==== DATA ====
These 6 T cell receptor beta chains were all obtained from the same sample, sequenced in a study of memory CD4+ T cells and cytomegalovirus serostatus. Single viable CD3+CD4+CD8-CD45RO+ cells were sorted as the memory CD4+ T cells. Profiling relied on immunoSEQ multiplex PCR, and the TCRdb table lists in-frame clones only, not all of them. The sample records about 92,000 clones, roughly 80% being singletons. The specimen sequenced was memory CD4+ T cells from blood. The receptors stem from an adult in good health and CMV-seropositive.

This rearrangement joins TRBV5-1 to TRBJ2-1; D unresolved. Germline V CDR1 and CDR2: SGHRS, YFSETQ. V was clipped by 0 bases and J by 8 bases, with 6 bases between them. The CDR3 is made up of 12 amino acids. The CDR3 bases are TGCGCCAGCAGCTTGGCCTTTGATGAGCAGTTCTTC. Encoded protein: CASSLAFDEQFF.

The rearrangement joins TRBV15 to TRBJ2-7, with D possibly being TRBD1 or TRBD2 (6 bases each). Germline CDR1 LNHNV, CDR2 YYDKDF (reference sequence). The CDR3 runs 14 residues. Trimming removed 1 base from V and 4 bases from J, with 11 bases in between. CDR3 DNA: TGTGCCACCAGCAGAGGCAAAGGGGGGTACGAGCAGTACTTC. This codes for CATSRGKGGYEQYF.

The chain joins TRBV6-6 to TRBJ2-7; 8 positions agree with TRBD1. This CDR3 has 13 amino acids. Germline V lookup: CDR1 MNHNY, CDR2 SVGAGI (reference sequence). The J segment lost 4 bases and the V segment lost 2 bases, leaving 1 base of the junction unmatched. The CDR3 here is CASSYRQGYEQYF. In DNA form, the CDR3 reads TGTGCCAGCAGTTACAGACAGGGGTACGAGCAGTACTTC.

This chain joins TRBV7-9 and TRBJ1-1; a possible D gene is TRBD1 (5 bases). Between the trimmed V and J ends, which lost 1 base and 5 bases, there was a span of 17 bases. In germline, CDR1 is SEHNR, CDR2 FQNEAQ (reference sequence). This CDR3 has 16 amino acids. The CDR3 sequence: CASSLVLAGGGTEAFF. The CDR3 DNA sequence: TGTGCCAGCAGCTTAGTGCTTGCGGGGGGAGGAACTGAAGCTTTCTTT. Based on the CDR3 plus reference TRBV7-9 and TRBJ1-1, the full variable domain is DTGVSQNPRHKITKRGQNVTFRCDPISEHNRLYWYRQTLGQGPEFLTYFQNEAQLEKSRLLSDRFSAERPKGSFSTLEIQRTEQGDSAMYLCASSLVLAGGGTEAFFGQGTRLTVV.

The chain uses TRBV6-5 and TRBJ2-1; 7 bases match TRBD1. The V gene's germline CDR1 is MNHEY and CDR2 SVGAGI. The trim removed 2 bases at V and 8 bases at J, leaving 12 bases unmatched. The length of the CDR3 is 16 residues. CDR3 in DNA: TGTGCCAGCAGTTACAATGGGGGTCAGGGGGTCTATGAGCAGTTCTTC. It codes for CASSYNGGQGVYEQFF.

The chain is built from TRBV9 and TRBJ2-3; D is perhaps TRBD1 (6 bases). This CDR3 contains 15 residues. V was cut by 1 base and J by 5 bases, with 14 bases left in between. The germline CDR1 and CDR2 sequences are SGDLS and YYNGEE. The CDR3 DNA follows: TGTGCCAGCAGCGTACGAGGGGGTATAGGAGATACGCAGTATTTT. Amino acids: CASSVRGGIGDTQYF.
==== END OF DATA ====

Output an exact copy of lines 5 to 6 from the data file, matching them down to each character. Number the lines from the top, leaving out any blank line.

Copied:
This chain joins TRBV7-9 and TRBJ1-1; a possible D gene is TRBD1 (5 bases). Between the trimmed V and J ends, which lost 1 base and 5 bases, there was a span of 17 bases. In germline, CDR1 is SEHNR, CDR2 FQNEAQ (reference sequence). This CDR3 has 16 amino acids. The CDR3 sequence: CASSLVLAGGGTEAFF. The CDR3 DNA sequence: TGTGCCAGCAGCTTAGTGCTTGCGGGGGGAGGAACTGAAGCTTTCTTT. Based on the CDR3 plus reference TRBV7-9 and TRBJ1-1, the full variable domain is DTGVSQNPRHKITKRGQNVTFRCDPISEHNRLYWYRQTLGQGPEFLTYFQNEAQLEKSRLLSDRFSAERPKGSFSTLEIQRTEQGDSAMYLCASSLVLAGGGTEAFFGQGTRLTVV.

The chain uses TRBV6-5 and TRBJ2-1; 7 bases match TRBD1. The V gene's germline CDR1 is MNHEY and CDR2 SVGAGI. The trim removed 2 bases at V and 8 bases at J, leaving 12 bases unmatched. The length of the CDR3 is 16 residues. CDR3 in DNA: TGTGCCAGCAGTTACAATGGGGGTCAGGGGGTCTATGAGCAGTTCTTC. It codes for CASSYNGGQGVYEQFF.